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GE Ecomagines the Net Zero All-Electric Home

General Electric home off the future will be off-grid.

More than fifty years after the electrical industry launched the “Medallion Homes” campaign to push U.S. homeowners into an all-electric future, General Electric is taking it to the next level.  The appliance giant has announced that by 2015 it will have developed a complete all-electric net zero home appliance management system that includes enough solar and and wind capacity to take a home off the grid, and even generate enough power to sell back to the local utility.

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GE and Net Zero: The Pieces Fall Into Place

The foundation of GE’s net zero system was laid years ago, when the company began to focus on energy efficient appliances qualifying for federal Energy Star designation.  In 2005, GE announced its “ecomagination” campaign to promote investment in sustainable alternative energy and high-efficiency products.  Last year it officially dropped any further development of old school incandescent light bulbs, to focus its funding on the new technology of high efficiency LED lighting.  And just this year, the company affirmed its commitment to working with high tech start-ups and push new alternative energy products into the market, including a big project with Southwest Windpower.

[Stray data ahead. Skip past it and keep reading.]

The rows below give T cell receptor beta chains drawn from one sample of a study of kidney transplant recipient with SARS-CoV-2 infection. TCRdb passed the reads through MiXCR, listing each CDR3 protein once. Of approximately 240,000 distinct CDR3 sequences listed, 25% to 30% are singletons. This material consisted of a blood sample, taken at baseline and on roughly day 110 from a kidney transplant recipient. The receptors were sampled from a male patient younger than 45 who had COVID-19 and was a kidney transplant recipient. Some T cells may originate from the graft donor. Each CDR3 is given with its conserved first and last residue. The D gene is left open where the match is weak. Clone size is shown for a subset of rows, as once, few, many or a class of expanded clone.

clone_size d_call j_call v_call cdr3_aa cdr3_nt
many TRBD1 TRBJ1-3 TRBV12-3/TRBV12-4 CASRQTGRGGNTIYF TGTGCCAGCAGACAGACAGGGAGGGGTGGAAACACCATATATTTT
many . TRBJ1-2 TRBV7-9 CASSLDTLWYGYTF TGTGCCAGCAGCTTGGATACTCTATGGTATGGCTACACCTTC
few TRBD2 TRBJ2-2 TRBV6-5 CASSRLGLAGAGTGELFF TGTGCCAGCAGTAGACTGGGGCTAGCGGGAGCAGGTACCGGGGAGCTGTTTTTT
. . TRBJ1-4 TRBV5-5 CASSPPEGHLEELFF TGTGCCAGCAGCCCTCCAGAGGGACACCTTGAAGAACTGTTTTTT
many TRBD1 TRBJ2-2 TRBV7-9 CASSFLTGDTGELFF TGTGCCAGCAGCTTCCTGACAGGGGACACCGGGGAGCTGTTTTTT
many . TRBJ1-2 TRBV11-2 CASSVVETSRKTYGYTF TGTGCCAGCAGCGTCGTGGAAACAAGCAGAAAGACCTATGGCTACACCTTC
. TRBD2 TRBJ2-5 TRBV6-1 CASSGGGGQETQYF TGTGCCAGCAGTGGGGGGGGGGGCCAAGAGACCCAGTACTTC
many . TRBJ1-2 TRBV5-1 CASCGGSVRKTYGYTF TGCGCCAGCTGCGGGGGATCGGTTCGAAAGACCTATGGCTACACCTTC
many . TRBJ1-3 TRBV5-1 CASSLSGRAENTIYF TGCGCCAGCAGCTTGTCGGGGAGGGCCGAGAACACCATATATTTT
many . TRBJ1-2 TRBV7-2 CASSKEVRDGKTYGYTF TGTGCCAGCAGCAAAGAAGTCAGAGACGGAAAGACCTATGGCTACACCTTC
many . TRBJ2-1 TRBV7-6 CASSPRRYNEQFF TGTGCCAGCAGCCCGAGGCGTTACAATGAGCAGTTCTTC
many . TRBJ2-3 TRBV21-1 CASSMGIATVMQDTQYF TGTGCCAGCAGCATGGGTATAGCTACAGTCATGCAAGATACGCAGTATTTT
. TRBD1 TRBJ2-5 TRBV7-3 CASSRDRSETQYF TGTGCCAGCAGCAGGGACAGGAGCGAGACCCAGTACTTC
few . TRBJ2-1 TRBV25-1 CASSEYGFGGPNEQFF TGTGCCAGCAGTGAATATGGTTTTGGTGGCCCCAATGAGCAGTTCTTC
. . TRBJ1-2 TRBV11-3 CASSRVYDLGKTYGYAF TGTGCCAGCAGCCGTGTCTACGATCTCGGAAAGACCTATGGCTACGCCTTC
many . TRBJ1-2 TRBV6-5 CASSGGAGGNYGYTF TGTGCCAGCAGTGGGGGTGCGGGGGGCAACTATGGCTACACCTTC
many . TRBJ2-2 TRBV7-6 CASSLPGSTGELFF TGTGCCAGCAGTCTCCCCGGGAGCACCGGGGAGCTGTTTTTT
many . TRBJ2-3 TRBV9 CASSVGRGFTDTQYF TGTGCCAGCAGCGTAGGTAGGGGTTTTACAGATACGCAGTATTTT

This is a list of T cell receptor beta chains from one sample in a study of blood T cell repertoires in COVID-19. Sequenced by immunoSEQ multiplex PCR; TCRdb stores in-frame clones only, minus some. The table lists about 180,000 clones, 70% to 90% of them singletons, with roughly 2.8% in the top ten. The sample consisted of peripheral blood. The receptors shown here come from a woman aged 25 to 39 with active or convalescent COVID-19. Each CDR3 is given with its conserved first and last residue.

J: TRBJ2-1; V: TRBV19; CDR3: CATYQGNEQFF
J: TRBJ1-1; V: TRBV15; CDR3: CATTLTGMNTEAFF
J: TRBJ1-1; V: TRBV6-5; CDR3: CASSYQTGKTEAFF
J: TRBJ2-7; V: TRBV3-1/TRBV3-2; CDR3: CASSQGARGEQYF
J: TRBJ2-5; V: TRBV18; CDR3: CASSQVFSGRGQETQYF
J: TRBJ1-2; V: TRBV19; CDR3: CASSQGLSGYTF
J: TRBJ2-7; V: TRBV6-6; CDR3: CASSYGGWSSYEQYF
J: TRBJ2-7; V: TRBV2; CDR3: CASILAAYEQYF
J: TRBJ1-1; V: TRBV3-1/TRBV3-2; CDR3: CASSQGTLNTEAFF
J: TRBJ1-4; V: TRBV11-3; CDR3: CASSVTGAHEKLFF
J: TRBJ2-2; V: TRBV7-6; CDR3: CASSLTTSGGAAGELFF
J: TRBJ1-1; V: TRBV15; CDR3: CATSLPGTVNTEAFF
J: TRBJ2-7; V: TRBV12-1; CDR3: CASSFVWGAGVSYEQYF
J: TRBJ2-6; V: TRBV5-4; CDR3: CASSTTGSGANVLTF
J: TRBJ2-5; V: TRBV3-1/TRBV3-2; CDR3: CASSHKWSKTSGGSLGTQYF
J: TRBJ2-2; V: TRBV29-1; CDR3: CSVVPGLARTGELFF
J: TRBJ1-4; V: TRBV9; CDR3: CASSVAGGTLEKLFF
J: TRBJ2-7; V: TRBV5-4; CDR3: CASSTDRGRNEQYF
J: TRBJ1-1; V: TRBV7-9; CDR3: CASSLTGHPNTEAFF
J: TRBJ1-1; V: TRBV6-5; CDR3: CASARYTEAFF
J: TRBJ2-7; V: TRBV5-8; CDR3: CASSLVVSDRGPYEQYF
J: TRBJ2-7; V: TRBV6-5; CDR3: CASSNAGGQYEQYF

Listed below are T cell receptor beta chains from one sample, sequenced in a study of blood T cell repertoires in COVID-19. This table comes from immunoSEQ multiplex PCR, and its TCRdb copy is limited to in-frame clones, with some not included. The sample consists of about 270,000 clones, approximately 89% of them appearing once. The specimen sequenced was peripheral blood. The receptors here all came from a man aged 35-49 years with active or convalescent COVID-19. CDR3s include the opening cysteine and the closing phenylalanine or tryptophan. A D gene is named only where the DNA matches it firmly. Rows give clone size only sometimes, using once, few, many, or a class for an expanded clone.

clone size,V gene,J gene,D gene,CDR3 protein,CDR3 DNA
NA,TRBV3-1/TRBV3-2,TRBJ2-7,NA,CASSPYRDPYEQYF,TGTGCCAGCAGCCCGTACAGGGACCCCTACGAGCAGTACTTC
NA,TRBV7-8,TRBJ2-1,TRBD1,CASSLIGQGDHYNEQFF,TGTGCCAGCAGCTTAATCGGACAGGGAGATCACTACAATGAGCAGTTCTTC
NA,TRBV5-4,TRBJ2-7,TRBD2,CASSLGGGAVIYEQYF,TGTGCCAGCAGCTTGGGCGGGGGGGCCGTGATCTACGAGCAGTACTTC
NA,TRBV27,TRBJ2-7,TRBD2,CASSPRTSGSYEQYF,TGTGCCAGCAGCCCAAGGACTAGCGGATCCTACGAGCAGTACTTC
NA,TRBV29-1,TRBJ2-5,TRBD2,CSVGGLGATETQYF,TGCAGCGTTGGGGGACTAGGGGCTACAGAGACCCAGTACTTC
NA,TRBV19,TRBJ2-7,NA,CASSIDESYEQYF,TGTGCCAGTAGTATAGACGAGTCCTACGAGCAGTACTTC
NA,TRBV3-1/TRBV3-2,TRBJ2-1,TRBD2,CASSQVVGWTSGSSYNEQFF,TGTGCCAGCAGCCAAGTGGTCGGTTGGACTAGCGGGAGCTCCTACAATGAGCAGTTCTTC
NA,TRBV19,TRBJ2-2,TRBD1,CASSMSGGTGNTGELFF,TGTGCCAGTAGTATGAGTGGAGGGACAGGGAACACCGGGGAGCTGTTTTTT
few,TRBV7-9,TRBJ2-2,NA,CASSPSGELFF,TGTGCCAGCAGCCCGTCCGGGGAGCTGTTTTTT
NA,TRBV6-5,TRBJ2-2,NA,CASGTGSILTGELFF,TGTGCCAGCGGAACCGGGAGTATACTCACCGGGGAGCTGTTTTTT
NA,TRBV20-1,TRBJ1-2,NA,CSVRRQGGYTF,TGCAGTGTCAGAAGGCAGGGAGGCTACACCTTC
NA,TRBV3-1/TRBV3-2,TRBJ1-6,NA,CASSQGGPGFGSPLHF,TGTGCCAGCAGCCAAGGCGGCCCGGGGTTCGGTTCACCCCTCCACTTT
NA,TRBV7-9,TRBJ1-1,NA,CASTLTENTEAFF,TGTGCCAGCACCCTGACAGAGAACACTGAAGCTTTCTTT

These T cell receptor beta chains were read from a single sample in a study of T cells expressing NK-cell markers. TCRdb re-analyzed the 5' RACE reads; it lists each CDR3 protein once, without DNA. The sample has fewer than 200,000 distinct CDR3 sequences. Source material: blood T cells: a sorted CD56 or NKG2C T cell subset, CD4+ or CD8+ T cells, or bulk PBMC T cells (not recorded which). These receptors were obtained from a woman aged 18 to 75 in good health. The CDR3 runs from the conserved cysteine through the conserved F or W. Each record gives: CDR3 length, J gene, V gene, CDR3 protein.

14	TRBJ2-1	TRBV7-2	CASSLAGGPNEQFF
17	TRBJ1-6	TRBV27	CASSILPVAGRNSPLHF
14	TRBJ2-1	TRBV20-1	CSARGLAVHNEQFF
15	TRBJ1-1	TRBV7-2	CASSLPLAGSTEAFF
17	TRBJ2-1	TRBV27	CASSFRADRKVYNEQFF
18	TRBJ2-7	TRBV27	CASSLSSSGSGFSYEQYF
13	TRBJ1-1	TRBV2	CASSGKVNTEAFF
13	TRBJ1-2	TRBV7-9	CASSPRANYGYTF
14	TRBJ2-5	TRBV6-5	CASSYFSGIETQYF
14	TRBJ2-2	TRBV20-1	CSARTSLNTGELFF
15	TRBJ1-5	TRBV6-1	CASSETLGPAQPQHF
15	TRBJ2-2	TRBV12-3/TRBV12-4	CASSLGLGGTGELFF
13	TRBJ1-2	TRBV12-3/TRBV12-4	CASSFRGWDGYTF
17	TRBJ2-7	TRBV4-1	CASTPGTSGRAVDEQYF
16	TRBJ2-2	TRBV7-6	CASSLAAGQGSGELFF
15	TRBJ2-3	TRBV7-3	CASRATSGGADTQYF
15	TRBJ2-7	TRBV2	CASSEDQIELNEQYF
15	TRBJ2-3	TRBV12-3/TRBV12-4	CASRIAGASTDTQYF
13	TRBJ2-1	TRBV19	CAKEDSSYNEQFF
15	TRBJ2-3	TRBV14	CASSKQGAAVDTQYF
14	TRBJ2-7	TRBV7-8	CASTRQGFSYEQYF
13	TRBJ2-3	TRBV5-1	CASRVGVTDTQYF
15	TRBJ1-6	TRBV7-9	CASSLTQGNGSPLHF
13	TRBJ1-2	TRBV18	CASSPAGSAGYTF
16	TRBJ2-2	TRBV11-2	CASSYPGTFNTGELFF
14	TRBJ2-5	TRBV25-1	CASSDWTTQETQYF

The Net Zero, Off Grid Home

With GE’s portfolio of high efficiency appliances already in place, the next piece of the puzzle is a system that enables homeowners to micromanage their appliances’ energy use.  In 2010 the company plans to introduce the “Home Energy Manager” and a line of smart thermostats that can take full advantage of off-peak hours, stored energy, and any on-site energy generated by the home’s photovoltaic and/or wind installations, which are under development at GE’s Global Research Center.

Pricing the All-Electric, Off-Grid Home

The added cost for appliances compatible with the Home Energy Manager is negligible.  The real bite, of course, is the estimated $30,000 tag for residential photovoltaic and wind generating systems, along with energy storage capacity and other new technologies.  A pick-up in the economy by 2015 would brighten the prospects for individual homeowners to buy into the technology, but even without that the outlook is good, especially for solar power.  Alternative energy rebates can help boost the pace of private solar investments, subsidized housing is another big solar market, and the U.S. government is installing solar by the batchload.  By pulling the energy generating element together with complete individual control of energy at the switchpoint, the promise of an all electric house is one step closer to reality.

h/t: ars technica.

Image: mrbill on flickr.com.

 

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Written By

Tina specializes in military and corporate sustainability, advanced technology, emerging materials, biofuels, and water and wastewater issues. Views expressed are her own. Follow her on Twitter @TinaMCasey and Google+.

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